Graceful old China:
I am way out of my comfort zone speaking of china so don’t take this to the bank.  When I was a child my mother had a little figurine from Delft in Germany.  It was a ballerina, maybe two or three inches high.  The anatomical detail was such that as I remember the knuckles were different from each other, certainly the parts of the fingers between.  The lace petticoats were detailed with little perforations smaller than those of an old fashioned window screen.  I have never seen the likes in china or, in fact, in any other medium. 

So one day I heard someone mention the Great Wall of China.  I asked my father why anyone would have built such a thing.  He said it was to hold back an army.  I thought any soldier could break anything made of china with the butt of his rife.  Of course I had confused china the ceramic with China the country and the rifle would not be introduced for thousands of years after the Great Wall was started.  It has been a long difficult time working out all the contradictions I used to believe.

At all events, during the seventeenth century Europe was importing so much ceramic tableware from China that it’s now all called china.  China was imported because Europe could produce nothing the compare.  Actually I understand dishes of wood are actually safer than dishes of metal or ceramic, but the wooden trencher of the peasant rather lacked snob appeal.  Since Europe made nothing anybody in China wanted the ceramics were paid for with silver.  That silver was mined in South America under Spanish control using conquest and slavery.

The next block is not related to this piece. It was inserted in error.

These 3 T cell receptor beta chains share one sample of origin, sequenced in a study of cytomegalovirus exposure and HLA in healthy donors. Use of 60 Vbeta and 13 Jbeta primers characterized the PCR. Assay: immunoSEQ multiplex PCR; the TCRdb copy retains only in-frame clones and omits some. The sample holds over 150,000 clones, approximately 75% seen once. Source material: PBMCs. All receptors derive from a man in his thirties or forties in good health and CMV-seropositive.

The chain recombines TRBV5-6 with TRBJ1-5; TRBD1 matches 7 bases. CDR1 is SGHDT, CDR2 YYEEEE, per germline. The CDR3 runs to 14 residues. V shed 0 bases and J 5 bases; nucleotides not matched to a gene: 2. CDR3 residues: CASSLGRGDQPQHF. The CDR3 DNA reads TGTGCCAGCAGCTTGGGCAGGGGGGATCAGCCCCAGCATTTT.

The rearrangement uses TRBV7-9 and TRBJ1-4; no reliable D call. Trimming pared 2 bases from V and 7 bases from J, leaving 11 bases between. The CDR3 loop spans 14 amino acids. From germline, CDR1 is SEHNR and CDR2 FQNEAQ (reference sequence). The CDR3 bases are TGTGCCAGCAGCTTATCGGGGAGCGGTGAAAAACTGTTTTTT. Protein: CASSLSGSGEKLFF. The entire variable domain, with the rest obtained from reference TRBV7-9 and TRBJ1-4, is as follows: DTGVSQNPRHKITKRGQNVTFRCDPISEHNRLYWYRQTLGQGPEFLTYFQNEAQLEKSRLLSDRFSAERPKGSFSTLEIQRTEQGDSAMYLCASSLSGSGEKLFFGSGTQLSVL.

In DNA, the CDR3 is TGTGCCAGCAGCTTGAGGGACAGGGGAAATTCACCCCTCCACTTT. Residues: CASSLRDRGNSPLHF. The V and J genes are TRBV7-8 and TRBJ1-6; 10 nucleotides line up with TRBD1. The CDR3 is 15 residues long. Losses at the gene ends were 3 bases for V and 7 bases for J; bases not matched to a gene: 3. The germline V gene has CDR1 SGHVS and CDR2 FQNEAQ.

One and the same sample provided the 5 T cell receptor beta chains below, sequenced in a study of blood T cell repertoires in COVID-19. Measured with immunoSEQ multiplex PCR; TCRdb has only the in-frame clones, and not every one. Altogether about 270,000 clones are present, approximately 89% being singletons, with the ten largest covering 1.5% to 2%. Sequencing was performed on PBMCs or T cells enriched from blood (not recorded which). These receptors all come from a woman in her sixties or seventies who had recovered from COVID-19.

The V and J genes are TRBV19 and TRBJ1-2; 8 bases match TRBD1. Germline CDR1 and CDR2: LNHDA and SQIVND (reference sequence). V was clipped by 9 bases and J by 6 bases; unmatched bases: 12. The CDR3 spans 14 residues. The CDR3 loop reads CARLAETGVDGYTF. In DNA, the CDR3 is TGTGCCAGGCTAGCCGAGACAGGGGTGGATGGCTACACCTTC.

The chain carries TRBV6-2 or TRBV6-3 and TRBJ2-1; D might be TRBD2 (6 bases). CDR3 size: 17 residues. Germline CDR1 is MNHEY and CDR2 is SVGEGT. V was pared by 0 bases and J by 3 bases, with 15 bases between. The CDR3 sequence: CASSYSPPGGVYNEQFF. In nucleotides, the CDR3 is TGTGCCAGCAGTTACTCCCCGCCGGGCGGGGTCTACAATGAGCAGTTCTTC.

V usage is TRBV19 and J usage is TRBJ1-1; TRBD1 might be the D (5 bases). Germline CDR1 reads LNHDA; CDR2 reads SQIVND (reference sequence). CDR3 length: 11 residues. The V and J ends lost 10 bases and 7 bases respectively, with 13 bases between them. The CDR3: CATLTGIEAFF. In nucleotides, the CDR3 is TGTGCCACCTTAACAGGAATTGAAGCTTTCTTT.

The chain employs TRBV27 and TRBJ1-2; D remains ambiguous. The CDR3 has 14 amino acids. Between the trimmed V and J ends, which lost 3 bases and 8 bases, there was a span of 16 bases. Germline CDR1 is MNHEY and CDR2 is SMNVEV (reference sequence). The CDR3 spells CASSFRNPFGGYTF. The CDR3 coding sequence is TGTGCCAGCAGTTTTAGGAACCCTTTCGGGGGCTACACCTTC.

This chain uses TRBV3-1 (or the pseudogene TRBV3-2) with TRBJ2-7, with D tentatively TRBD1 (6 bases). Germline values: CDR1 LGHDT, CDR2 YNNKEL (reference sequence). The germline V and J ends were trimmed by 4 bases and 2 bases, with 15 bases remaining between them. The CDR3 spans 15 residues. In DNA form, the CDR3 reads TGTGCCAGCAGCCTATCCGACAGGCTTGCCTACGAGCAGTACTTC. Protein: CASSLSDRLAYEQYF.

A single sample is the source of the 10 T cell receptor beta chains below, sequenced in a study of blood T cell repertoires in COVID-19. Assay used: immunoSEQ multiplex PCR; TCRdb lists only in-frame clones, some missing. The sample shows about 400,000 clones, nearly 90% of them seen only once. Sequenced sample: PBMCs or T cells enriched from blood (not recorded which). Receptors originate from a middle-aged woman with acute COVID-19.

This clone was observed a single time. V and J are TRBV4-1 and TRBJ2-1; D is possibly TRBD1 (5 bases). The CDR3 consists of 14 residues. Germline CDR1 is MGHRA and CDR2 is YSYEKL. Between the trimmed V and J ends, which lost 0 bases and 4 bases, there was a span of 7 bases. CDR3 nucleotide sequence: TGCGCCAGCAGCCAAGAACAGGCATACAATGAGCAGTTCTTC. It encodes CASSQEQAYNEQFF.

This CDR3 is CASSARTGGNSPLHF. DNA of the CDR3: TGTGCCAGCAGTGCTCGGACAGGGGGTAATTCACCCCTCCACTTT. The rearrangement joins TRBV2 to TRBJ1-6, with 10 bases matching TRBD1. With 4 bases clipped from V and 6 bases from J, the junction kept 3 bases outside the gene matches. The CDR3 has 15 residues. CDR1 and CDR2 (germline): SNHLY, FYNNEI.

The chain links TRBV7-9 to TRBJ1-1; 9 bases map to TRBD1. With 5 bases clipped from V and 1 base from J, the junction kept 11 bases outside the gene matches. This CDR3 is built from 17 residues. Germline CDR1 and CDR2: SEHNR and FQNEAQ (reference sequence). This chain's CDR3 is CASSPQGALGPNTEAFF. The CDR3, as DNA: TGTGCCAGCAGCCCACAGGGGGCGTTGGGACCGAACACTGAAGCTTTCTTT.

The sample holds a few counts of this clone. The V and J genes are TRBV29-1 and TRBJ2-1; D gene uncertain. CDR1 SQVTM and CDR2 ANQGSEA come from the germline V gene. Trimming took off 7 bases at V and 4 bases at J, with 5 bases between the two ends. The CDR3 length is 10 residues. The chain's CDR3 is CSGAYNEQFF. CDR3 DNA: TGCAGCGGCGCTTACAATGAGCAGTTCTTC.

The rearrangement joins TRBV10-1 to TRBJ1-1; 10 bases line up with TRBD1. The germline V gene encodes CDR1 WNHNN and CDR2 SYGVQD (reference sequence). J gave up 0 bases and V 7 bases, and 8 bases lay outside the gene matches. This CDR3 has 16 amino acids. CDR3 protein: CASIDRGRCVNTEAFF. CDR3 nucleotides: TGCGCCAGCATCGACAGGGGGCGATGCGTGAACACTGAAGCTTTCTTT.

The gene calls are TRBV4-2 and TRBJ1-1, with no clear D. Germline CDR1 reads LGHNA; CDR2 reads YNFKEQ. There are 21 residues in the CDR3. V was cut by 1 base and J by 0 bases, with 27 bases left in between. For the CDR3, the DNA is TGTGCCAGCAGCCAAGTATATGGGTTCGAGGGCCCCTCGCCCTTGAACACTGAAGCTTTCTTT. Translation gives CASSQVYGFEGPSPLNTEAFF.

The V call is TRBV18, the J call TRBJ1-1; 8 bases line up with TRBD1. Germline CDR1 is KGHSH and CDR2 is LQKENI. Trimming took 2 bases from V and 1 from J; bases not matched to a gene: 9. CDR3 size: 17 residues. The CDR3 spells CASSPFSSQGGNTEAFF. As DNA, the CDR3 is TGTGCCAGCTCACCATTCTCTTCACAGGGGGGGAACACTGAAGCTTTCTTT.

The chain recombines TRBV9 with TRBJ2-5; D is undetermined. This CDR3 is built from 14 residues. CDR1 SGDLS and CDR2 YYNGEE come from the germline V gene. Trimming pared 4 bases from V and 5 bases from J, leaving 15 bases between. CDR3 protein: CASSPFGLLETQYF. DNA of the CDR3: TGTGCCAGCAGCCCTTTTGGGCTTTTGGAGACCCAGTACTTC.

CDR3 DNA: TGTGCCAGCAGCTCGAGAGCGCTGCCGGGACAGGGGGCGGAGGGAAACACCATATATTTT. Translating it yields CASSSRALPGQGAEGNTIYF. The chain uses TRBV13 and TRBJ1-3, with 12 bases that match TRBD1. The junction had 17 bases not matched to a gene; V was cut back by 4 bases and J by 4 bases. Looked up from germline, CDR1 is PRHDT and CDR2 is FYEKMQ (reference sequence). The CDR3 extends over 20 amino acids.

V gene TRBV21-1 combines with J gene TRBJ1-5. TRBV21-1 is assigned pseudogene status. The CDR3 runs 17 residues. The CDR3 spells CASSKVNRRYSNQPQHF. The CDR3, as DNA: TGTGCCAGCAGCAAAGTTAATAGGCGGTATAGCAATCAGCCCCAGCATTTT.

So seventeenth century Europe was as full of contradictions as my childhood mind. On the one hand it was the Age of Reason, producing John Locke, Voltaire, Baruch Spinoza (no, I haven’t studied Spinoza) and producing as well as honoring Isaac Newton.  It was a golden age of painting in the Netherlands.  And it was all paid for by the most odious crimes.

The one thing that I can hold onto is that they had really nifty china from China.  If anything can be done, China can do it well.

And now they are getting old.  (Mara Hvistendahyl Can China Age Gracefully?  A Massive Survey Aims to Find Out SCIENCE vol. 341 no. 6148 August 23, 2013 page 831)  “Aging” for a population is, of course, a euphemism for “dying.”  Young adults are declining in absolute numbers.  And what young adults there are to be found are disproportionately male.  The article quotes an expert as saying that what it took Europe 80 years to do is happening in China in 20 to 30 years.

That is written with something of an air of awe, as if it were a puzzle or something.  Of course it’s not.  The communist takeover of China was extremely disruptive.  The village system was broken up into communes and, as China tends to, they did the job with the utmost thoroughness.  It is most sad to watch.  There are a lot of old people, and they are neither happy nor well cared for.  I have no idea how to offer to help. 

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